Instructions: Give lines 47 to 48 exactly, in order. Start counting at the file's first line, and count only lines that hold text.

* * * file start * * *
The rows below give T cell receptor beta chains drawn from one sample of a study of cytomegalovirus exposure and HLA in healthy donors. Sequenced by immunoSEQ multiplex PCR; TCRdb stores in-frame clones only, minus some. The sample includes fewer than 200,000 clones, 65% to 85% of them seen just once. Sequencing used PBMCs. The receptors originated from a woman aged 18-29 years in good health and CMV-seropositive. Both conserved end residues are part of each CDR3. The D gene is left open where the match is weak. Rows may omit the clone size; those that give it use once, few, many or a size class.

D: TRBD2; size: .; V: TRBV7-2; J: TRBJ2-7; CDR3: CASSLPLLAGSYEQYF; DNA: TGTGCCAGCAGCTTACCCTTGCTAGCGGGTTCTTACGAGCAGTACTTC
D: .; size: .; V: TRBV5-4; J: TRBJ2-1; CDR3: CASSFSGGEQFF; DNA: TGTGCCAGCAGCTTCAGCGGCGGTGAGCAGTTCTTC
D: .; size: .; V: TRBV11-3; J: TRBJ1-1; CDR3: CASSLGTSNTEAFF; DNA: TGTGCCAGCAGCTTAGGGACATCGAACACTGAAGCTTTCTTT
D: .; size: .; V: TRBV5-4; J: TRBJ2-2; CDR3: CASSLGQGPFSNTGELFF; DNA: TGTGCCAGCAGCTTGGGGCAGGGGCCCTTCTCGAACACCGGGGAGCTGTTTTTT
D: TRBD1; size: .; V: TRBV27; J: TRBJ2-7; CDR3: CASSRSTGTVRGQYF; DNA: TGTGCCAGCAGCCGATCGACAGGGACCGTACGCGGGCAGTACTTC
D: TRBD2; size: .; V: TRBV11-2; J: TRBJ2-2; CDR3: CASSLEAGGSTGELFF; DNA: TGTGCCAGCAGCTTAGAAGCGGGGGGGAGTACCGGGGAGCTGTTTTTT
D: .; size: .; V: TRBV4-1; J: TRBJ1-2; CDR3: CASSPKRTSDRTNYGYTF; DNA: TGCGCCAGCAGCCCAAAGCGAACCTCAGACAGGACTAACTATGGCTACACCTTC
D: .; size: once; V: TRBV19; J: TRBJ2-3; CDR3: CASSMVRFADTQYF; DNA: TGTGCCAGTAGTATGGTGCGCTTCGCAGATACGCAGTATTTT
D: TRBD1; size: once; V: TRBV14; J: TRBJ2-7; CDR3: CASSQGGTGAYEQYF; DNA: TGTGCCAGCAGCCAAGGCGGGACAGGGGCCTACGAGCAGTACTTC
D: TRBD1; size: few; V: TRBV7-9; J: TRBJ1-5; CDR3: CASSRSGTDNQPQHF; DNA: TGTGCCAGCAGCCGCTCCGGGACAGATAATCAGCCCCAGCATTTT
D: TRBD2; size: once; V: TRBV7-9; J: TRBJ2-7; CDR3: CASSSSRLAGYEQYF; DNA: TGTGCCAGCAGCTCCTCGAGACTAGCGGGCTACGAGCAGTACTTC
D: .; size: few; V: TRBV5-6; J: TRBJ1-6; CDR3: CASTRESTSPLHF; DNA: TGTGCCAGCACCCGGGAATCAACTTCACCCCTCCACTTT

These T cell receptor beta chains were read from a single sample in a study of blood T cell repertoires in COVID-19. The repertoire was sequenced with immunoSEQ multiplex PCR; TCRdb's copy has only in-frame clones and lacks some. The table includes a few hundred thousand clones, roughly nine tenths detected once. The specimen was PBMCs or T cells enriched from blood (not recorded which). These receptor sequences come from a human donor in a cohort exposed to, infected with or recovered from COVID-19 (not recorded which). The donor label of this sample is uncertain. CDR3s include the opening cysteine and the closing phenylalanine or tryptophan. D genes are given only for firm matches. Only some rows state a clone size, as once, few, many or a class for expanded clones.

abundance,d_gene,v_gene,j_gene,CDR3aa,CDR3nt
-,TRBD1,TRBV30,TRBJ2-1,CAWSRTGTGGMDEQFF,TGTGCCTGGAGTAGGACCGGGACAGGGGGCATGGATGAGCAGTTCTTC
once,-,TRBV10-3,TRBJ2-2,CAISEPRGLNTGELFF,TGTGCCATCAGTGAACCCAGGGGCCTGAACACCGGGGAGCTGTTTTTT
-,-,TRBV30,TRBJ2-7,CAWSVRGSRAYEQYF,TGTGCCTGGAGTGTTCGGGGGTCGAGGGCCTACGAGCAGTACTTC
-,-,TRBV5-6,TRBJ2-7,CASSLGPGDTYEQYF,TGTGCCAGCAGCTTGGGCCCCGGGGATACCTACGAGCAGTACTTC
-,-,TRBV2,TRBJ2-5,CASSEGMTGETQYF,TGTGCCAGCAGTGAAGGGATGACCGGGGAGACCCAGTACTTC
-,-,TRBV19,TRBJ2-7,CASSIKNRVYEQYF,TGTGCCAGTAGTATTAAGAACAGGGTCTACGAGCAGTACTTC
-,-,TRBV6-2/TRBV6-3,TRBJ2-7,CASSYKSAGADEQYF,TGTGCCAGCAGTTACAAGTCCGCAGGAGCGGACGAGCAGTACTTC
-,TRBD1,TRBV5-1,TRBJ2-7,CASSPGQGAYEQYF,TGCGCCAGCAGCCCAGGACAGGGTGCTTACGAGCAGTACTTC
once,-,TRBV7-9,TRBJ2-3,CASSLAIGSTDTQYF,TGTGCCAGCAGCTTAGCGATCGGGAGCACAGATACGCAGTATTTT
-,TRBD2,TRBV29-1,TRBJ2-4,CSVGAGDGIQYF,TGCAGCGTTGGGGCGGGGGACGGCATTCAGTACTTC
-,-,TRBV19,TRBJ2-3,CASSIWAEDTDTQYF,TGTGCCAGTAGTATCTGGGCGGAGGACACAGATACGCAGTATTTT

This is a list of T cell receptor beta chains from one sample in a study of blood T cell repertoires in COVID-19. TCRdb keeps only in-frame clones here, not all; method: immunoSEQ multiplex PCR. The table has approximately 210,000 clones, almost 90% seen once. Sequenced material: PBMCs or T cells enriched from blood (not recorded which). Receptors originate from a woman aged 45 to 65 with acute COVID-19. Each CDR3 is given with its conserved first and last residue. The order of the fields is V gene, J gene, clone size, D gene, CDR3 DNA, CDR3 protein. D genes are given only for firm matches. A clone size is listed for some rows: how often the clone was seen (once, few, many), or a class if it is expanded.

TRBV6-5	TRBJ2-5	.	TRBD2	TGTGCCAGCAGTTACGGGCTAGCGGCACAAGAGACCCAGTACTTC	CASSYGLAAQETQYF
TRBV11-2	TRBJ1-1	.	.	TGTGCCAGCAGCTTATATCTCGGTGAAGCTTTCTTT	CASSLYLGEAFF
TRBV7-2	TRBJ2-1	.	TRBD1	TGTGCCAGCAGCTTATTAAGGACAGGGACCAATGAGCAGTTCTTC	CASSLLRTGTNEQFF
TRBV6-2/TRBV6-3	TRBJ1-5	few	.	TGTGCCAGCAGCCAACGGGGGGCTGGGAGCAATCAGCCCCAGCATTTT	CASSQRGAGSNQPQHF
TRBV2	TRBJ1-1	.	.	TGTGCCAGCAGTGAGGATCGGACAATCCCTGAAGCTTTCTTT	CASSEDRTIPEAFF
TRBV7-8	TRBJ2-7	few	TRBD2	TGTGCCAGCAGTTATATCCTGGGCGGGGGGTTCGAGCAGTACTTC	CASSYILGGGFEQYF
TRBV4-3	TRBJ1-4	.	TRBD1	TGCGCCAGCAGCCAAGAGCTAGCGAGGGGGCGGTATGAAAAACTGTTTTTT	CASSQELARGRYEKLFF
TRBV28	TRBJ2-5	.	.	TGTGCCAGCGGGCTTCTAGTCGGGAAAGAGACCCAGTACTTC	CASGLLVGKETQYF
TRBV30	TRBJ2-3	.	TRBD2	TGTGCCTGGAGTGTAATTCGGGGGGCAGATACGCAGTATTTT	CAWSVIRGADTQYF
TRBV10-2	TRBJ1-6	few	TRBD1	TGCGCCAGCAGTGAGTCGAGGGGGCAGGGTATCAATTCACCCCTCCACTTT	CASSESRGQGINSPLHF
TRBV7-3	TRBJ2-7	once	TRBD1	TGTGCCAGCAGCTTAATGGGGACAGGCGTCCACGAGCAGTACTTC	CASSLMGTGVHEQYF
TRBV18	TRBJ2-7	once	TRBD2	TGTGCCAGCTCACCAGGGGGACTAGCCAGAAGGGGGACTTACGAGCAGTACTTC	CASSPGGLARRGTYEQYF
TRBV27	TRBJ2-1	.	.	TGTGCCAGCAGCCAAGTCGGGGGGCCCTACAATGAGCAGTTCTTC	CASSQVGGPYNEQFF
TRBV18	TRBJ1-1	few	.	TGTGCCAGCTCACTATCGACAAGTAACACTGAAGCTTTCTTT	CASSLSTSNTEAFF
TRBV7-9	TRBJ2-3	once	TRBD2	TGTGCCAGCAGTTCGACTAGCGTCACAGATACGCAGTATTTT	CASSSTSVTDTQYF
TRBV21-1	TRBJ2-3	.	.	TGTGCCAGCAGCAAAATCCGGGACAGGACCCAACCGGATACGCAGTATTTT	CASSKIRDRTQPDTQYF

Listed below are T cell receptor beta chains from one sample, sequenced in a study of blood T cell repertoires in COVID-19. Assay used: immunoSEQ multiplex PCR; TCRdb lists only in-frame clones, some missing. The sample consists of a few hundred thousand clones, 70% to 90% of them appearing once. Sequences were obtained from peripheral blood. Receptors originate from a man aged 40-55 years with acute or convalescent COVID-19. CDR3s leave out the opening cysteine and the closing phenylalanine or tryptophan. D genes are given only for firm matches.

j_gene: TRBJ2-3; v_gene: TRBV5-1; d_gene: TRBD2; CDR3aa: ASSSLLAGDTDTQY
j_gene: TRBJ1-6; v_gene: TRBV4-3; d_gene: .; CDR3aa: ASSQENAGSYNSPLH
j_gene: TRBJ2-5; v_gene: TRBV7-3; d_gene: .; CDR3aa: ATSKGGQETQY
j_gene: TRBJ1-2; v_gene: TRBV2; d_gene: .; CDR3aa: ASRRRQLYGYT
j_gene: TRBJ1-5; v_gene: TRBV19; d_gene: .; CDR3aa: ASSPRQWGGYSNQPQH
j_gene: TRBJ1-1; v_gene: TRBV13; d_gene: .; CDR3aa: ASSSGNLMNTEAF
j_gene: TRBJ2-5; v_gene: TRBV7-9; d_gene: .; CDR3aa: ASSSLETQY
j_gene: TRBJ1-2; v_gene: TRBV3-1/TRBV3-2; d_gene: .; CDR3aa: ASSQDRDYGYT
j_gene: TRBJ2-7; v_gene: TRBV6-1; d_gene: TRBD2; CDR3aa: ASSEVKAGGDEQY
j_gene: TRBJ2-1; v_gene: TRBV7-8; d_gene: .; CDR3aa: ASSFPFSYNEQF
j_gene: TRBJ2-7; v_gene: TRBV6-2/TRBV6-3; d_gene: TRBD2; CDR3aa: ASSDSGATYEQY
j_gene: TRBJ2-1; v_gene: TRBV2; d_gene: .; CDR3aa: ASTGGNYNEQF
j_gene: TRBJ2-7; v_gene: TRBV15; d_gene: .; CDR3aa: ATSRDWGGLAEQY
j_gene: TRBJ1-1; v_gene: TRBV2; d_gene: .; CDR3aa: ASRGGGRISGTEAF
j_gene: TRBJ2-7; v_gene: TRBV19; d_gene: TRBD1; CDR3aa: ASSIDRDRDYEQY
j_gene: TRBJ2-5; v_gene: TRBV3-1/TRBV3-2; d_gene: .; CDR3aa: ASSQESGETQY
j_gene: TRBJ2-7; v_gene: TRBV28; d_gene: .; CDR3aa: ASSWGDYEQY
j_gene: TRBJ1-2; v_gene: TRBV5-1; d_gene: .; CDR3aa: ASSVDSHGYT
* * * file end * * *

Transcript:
j_gene: TRBJ2-5; v_gene: TRBV7-3; d_gene: .; CDR3aa: ATSKGGQETQY
j_gene: TRBJ1-2; v_gene: TRBV2; d_gene: .; CDR3aa: ASRRRQLYGYT